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Clinical Trials

MainTitle

A Study of Itraconazole in the Treatment and Prevention of Histoplasmosis, a Fungal Infection, in Patients With AIDS

This study has been completed
Sponsor
National Institute of Allergy and Infectious Diseases (NIAID)

Collaborator
Janssen Pharmaceuticals

Information provided by (Responsible Party)
National Institute of Allergy and Infectious Diseases (NIAID)
ClinicalTrials.gov Identifier
NCT00000975

First received: November 2, 1999
Last updated: March 28, 2012
Last Verified: March 2012
History of Changes
Purpose

Purpose

To evaluate the feasibility of itraconazole as (1) primary therapy in histoplasmosis and (2) maintenance therapy after completion of primary therapy. To evaluate the effect of therapy of CNS histoplasmosis. To determine if resistance to drug occurs in patients who fail therapy.

Histoplasmosis is a serious opportunistic infection in patients with AIDS. Although the clinical response to amphotericin B treatment in the AIDS patients is generally good, administration difficulties and toxicity detract from its usefulness. Oral treatment with ketoconazole overcomes these limitations of amphotericin B, but does not appear to be effective for primary treatment in patients with AIDS. Itraconazole is a triazole compound in which preclinical studies have demonstrated activity against Histoplasmosis capsulatum. Preclinical studies have also shown that itraconazole appears effective in the treatment of histoplasmosis. The frequency of adverse reactions to itraconazole has been low in several studies. Central nervous system (CNS) involvement occurs in up to 20 percent of patients with histoplasmosis, and appears to have a poor response to amphotericin B treatment. Itraconazole has been used successfully in a small number of patients with cryptococcal meningitis, supporting a study of its use in CNS histoplasmosis.

Condition Intervention Phase
HIV Infections
Histoplasmosis

Drug : Itraconazole
Phase 2

Study Type: Interventional
Study Design: Primary Purpose: Treatment
Official Title: Pilot Study To Determine the Feasibility of Itraconazole for Primary Treatment and Suppression of Relapse of Disseminated Histoplasmosis in Patients With the Acquired Immunodeficiency Syndrome

Further study details as provided by National Institute of Allergy and Infectious Diseases (NIAID):

Enrollment: 30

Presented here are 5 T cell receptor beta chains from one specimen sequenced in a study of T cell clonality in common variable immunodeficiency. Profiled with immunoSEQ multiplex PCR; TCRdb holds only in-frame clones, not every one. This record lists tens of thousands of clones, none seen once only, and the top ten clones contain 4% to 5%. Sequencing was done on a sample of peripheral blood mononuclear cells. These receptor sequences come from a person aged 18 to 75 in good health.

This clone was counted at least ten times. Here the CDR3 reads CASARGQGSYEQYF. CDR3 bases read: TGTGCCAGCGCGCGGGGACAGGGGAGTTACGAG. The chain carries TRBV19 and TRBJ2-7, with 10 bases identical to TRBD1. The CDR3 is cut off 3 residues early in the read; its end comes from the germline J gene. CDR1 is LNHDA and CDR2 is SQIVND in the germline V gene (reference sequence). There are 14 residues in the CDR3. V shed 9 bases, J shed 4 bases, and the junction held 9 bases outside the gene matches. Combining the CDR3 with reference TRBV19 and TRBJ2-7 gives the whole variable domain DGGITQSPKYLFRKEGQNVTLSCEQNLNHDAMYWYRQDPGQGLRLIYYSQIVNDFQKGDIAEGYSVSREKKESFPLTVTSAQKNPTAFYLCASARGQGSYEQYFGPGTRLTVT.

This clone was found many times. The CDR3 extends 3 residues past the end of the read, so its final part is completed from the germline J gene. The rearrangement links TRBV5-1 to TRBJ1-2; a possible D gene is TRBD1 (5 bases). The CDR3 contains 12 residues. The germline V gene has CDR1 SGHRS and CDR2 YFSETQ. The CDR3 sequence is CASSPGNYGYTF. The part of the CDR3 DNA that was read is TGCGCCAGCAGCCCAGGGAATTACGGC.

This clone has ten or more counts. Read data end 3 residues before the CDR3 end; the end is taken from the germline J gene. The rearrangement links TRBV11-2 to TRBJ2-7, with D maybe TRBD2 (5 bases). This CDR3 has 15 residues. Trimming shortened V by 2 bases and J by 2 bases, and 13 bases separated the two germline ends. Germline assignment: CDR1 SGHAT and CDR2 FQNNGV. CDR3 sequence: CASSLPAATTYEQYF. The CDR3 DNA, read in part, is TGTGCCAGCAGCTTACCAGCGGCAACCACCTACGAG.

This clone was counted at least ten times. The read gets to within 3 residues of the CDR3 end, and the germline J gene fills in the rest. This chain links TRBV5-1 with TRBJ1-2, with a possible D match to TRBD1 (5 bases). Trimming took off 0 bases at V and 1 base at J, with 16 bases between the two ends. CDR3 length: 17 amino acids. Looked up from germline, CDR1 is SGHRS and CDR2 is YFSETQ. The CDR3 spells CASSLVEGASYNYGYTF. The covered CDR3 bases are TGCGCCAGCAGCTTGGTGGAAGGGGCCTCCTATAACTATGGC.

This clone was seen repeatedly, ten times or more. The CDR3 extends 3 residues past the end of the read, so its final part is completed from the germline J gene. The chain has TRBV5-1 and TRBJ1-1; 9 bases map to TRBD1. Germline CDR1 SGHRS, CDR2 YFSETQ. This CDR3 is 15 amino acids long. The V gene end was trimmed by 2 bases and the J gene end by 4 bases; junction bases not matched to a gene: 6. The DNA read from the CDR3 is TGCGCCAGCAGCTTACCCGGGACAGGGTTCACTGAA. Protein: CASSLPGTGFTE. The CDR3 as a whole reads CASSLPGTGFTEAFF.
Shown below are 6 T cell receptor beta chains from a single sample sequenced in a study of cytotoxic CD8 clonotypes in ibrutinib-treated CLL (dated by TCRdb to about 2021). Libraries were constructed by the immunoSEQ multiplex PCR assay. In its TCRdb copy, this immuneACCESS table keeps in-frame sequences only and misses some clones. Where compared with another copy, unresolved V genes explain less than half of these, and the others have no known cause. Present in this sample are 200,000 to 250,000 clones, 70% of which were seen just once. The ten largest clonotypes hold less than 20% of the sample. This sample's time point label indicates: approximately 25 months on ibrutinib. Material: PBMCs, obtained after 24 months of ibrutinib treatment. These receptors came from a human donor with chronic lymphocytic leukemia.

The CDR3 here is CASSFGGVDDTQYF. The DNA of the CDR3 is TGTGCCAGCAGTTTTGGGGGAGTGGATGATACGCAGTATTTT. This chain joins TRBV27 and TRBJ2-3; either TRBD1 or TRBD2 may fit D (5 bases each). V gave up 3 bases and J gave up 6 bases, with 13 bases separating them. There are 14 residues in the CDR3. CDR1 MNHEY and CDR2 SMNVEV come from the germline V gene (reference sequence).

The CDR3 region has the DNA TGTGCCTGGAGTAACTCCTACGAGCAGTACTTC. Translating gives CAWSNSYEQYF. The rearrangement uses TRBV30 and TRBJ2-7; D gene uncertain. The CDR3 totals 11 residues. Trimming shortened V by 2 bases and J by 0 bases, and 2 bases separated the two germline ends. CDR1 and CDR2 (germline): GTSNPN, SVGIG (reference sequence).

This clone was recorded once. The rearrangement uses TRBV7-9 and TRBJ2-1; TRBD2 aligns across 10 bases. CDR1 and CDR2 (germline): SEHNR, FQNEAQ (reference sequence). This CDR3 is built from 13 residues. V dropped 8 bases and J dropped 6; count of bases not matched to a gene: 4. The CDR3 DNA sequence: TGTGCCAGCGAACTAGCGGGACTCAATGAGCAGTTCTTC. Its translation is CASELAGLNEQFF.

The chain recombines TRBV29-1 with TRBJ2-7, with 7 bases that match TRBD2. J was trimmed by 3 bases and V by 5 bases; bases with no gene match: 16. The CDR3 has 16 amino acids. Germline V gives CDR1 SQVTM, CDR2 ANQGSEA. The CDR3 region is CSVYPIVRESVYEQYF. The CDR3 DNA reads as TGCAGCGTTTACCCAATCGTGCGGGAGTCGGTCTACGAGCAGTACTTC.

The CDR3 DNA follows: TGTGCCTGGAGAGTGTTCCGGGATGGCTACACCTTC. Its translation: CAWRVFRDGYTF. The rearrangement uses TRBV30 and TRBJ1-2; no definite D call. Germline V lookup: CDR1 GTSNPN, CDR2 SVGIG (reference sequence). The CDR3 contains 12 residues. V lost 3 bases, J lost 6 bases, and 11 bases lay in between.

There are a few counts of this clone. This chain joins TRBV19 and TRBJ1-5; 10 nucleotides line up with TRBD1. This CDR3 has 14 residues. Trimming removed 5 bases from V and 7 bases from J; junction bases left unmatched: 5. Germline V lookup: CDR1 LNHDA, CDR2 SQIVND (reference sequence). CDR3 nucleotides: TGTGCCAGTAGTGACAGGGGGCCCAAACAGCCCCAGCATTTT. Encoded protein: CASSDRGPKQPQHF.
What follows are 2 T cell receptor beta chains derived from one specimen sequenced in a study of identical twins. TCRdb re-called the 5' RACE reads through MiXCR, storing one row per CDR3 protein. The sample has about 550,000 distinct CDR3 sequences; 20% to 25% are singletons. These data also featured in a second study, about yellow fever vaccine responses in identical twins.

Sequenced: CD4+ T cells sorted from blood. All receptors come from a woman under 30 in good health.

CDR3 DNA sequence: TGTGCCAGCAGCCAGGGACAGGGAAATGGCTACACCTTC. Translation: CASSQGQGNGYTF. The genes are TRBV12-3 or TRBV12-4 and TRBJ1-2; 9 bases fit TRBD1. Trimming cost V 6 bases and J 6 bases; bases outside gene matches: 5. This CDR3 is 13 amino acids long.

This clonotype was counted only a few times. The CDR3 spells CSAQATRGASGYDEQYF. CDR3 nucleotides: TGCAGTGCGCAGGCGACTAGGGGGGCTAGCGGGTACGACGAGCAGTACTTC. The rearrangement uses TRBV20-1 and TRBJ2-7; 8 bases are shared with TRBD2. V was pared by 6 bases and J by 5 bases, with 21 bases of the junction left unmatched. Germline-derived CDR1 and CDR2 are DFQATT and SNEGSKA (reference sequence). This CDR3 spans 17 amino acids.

Study Completion Date: September 1994

Detailed Description:

Histoplasmosis is a serious opportunistic infection in patients with AIDS. Although the clinical response to amphotericin B treatment in the AIDS patients is generally good, administration difficulties and toxicity detract from its usefulness. Oral treatment with ketoconazole overcomes these limitations of amphotericin B, but does not appear to be effective for primary treatment in patients with AIDS. Itraconazole is a triazole compound in which preclinical studies have demonstrated activity against Histoplasmosis capsulatum. Preclinical studies have also shown that itraconazole appears effective in the treatment of histoplasmosis. The frequency of adverse reactions to itraconazole has been low in several studies. Central nervous system (CNS) involvement occurs in up to 20 percent of patients with histoplasmosis, and appears to have a poor response to amphotericin B treatment. Itraconazole has been used successfully in a small number of patients with cryptococcal meningitis, supporting a study of its use in CNS histoplasmosis.
At least 30 patients with AIDS and an initial episode of disseminated histoplasmosis are selected for this study. Up to 5 patients will have a diagnosis of CNS histoplasmosis. Therapy with all other systemic antifungal agents must be halted before study entry. Patients receive itraconazole for 3 days followed by daily oral doses for a total of 12 weeks. Patients who are doing well clinically, without evidence of clinical failure or dose-limiting toxicity, are permitted to continue maintenance therapy to prevent relapse at a reduced dose for an additional 12 months. Patients who are being treated for CNS histoplasmosis will continue to receive itraconazole.

Eligibility

Eligibility

Ages Eligible for Study: 13 Years and older  
Sexes Eligible for Study: All  
Accepts Healthy Volunteers: No  

Criteria

Inclusion Criteria
Concurrent Medication:
Allowed:

  • Vincristine, vinblastine, bleomycin, or interferon for Kaposi's sarcoma.
  • Erythropoietin.
  • Didanosine by exemption for 10 patients.
  • Barbiturates.
  • Coumarin-type anticoagulants.
  • Oral contraceptives.
  • Digoxin.
  • Methadone.
  • Narcotics.
  • Acyclovir.
  • Acetaminophen.
  • Sulfonamides.
  • Trimethoprim / sulfamethoxazole.
  • Pentamidine for Pneumocystis carinii pneumonia (PCP) or PCP prophylaxis.
  • Topical antifungals.
  • Pyrimethamine.
  • Ganciclovir.
  • AZT.
  • Stress doses of steroids in patients with adrenal insufficiency.

  • Concurrent Treatment:
    Allowed:
  • Dose reduction or interruption of myelosuppressive therapy and transfusion to maintain hemoglobin of 7 or more g/dl.
  • Radiation therapy.

  • Patient must:
  • Show laboratory evidence of HIV infection and disseminated histoplasmosis.
  • Be oriented to person, place, and time.
  • Be able to give written informed consent (appropriate consent must be obtained from a parent or legal guardian for patients under 18 years of age).